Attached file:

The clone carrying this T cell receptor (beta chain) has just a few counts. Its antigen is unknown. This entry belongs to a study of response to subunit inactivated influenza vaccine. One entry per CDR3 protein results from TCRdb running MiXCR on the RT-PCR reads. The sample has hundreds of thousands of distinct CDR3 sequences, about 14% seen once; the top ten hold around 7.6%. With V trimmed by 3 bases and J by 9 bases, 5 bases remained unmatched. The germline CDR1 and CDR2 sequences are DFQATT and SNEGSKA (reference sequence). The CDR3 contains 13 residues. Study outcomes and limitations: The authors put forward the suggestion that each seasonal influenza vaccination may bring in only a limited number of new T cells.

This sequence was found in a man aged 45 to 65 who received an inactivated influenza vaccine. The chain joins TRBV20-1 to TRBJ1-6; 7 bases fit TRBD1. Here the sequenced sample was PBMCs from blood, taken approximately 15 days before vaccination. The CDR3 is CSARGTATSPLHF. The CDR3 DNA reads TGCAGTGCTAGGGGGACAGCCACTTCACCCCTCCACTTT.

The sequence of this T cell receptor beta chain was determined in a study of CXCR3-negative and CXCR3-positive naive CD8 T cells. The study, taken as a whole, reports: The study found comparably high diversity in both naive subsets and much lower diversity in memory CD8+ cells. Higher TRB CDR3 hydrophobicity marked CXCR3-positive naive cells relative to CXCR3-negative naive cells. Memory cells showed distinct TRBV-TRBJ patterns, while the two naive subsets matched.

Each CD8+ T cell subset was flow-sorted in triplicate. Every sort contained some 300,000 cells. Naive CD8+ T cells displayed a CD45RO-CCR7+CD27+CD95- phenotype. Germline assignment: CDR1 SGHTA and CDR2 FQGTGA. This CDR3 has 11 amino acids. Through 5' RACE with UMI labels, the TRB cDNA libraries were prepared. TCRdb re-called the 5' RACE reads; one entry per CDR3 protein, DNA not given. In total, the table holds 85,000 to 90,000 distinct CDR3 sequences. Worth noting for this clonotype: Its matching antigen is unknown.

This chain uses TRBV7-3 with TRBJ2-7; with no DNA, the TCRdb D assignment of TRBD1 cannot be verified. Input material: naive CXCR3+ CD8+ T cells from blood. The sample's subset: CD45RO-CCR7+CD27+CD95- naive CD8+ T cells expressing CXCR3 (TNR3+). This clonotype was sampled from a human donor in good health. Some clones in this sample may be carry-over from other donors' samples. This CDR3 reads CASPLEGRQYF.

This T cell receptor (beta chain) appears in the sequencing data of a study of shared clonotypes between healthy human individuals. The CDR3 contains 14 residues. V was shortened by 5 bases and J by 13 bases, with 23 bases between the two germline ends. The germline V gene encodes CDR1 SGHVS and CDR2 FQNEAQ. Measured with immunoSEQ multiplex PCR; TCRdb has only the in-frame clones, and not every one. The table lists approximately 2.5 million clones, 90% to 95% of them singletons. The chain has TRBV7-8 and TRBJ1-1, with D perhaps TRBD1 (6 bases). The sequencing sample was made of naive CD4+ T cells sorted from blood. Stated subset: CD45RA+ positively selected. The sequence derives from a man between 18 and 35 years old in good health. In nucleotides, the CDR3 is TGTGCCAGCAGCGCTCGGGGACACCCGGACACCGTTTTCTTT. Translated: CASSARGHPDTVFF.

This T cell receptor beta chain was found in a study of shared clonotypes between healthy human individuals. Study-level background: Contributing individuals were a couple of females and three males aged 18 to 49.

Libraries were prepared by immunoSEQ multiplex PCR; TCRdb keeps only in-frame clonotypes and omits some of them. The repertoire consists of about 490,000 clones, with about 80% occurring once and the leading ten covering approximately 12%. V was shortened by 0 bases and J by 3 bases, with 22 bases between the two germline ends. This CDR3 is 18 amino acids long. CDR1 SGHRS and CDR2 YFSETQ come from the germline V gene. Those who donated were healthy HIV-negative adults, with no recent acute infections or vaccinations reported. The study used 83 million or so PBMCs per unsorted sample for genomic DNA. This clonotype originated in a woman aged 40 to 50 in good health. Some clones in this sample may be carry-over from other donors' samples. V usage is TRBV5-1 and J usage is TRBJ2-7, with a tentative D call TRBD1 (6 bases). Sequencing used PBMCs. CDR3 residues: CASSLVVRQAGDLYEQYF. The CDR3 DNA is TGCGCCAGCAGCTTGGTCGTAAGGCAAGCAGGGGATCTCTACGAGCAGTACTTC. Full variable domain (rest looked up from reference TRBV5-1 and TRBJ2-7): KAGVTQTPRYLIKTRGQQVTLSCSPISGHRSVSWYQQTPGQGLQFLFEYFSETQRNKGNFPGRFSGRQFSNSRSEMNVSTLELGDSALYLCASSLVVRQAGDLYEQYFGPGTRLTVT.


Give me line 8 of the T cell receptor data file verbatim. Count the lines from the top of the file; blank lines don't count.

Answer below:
Libraries were prepared by immunoSEQ multiplex PCR; TCRdb keeps only in-frame clonotypes and omits some of them. The repertoire consists of about 490,000 clones, with about 80% occurring once and the leading ten covering approximately 12%. V was shortened by 0 bases and J by 3 bases, with 22 bases between the two germline ends. This CDR3 is 18 amino acids long. CDR1 SGHRS and CDR2 YFSETQ come from the germline V gene. Those who donated were healthy HIV-negative adults, with no recent acute infections or vaccinations reported. The study used 83 million or so PBMCs per unsorted sample for genomic DNA. This clonotype originated in a woman aged 40 to 50 in good health. Some clones in this sample may be carry-over from other donors' samples. V usage is TRBV5-1 and J usage is TRBJ2-7, with a tentative D call TRBD1 (6 bases). Sequencing used PBMCs. CDR3 residues: CASSLVVRQAGDLYEQYF. The CDR3 DNA is TGCGCCAGCAGCTTGGTCGTAAGGCAAGCAGGGGATCTCTACGAGCAGTACTTC. Full variable domain (rest looked up from reference TRBV5-1 and TRBJ2-7): KAGVTQTPRYLIKTRGQQVTLSCSPISGHRSVSWYQQTPGQGLQFLFEYFSETQRNKGNFPGRFSGRQFSNSRSEMNVSTLELGDSALYLCASSLVVRQAGDLYEQYFGPGTRLTVT.